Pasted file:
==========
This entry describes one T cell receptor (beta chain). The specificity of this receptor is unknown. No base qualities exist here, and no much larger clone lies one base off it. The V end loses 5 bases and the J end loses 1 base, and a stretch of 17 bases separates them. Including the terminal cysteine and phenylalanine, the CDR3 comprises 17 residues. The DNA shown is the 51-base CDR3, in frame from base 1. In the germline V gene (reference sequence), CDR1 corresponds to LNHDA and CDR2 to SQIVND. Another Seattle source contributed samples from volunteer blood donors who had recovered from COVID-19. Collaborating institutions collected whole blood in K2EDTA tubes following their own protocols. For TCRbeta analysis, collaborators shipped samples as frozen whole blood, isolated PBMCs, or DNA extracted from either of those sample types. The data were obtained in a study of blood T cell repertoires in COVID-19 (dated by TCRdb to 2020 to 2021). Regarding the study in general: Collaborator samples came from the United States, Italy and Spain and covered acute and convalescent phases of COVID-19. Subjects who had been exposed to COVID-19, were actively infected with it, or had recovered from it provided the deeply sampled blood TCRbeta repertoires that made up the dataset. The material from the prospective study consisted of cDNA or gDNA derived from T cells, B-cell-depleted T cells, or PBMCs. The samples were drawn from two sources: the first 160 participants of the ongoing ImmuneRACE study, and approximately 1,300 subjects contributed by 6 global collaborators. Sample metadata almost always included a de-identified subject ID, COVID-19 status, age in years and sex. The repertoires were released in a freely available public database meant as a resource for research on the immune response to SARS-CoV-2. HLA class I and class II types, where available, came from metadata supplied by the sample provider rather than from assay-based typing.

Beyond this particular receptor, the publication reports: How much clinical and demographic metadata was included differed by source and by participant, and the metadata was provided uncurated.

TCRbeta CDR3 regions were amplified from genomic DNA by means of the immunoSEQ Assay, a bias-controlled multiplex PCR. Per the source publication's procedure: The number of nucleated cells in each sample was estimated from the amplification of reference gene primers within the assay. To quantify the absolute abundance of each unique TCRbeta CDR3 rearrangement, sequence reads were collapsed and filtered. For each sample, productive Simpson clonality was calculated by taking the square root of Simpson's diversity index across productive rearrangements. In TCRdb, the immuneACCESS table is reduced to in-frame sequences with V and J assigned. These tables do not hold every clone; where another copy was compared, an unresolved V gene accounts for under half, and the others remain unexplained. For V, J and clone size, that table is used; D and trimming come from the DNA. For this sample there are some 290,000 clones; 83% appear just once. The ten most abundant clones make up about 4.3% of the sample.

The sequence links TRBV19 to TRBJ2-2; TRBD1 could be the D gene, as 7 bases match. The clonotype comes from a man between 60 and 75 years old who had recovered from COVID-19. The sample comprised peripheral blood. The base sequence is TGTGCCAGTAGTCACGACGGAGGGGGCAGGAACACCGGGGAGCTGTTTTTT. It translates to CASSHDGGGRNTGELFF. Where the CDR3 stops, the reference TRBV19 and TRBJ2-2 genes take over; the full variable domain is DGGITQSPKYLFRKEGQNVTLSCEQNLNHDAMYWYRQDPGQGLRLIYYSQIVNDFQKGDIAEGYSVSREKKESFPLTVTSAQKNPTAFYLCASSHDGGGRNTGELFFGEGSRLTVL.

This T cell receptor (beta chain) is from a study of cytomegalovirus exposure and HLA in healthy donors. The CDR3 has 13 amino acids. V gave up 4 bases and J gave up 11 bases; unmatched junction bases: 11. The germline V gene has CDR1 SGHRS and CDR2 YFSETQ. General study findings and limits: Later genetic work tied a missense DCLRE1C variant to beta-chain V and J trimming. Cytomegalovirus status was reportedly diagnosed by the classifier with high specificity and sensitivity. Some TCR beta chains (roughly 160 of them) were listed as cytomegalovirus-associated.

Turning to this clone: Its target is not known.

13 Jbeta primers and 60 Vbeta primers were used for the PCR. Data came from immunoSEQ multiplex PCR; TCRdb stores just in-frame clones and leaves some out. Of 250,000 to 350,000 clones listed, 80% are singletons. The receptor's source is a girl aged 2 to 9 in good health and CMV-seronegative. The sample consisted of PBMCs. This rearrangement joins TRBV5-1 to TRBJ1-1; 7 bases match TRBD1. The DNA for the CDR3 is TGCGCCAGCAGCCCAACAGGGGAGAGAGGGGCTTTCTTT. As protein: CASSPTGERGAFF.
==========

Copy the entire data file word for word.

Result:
This entry describes one T cell receptor (beta chain). The specificity of this receptor is unknown. No base qualities exist here, and no much larger clone lies one base off it. The V end loses 5 bases and the J end loses 1 base, and a stretch of 17 bases separates them. Including the terminal cysteine and phenylalanine, the CDR3 comprises 17 residues. The DNA shown is the 51-base CDR3, in frame from base 1. In the germline V gene (reference sequence), CDR1 corresponds to LNHDA and CDR2 to SQIVND. Another Seattle source contributed samples from volunteer blood donors who had recovered from COVID-19. Collaborating institutions collected whole blood in K2EDTA tubes following their own protocols. For TCRbeta analysis, collaborators shipped samples as frozen whole blood, isolated PBMCs, or DNA extracted from either of those sample types. The data were obtained in a study of blood T cell repertoires in COVID-19 (dated by TCRdb to 2020 to 2021). Regarding the study in general: Collaborator samples came from the United States, Italy and Spain and covered acute and convalescent phases of COVID-19. Subjects who had been exposed to COVID-19, were actively infected with it, or had recovered from it provided the deeply sampled blood TCRbeta repertoires that made up the dataset. The material from the prospective study consisted of cDNA or gDNA derived from T cells, B-cell-depleted T cells, or PBMCs. The samples were drawn from two sources: the first 160 participants of the ongoing ImmuneRACE study, and approximately 1,300 subjects contributed by 6 global collaborators. Sample metadata almost always included a de-identified subject ID, COVID-19 status, age in years and sex. The repertoires were released in a freely available public database meant as a resource for research on the immune response to SARS-CoV-2. HLA class I and class II types, where available, came from metadata supplied by the sample provider rather than from assay-based typing.

Beyond this particular receptor, the publication reports: How much clinical and demographic metadata was included differed by source and by participant, and the metadata was provided uncurated.

TCRbeta CDR3 regions were amplified from genomic DNA by means of the immunoSEQ Assay, a bias-controlled multiplex PCR. Per the source publication's procedure: The number of nucleated cells in each sample was estimated from the amplification of reference gene primers within the assay. To quantify the absolute abundance of each unique TCRbeta CDR3 rearrangement, sequence reads were collapsed and filtered. For each sample, productive Simpson clonality was calculated by taking the square root of Simpson's diversity index across productive rearrangements. In TCRdb, the immuneACCESS table is reduced to in-frame sequences with V and J assigned. These tables do not hold every clone; where another copy was compared, an unresolved V gene accounts for under half, and the others remain unexplained. For V, J and clone size, that table is used; D and trimming come from the DNA. For this sample there are some 290,000 clones; 83% appear just once. The ten most abundant clones make up about 4.3% of the sample.

The sequence links TRBV19 to TRBJ2-2; TRBD1 could be the D gene, as 7 bases match. The clonotype comes from a man between 60 and 75 years old who had recovered from COVID-19. The sample comprised peripheral blood. The base sequence is TGTGCCAGTAGTCACGACGGAGGGGGCAGGAACACCGGGGAGCTGTTTTTT. It translates to CASSHDGGGRNTGELFF. Where the CDR3 stops, the reference TRBV19 and TRBJ2-2 genes take over; the full variable domain is DGGITQSPKYLFRKEGQNVTLSCEQNLNHDAMYWYRQDPGQGLRLIYYSQIVNDFQKGDIAEGYSVSREKKESFPLTVTSAQKNPTAFYLCASSHDGGGRNTGELFFGEGSRLTVL.

This T cell receptor (beta chain) is from a study of cytomegalovirus exposure and HLA in healthy donors. The CDR3 has 13 amino acids. V gave up 4 bases and J gave up 11 bases; unmatched junction bases: 11. The germline V gene has CDR1 SGHRS and CDR2 YFSETQ. General study findings and limits: Later genetic work tied a missense DCLRE1C variant to beta-chain V and J trimming. Cytomegalovirus status was reportedly diagnosed by the classifier with high specificity and sensitivity. Some TCR beta chains (roughly 160 of them) were listed as cytomegalovirus-associated.

Turning to this clone: Its target is not known.

13 Jbeta primers and 60 Vbeta primers were used for the PCR. Data came from immunoSEQ multiplex PCR; TCRdb stores just in-frame clones and leaves some out. Of 250,000 to 350,000 clones listed, 80% are singletons. The receptor's source is a girl aged 2 to 9 in good health and CMV-seronegative. The sample consisted of PBMCs. This rearrangement joins TRBV5-1 to TRBJ1-1; 7 bases match TRBD1. The DNA for the CDR3 is TGCGCCAGCAGCCCAACAGGGGAGAGAGGGGCTTTCTTT. As protein: CASSPTGERGAFF.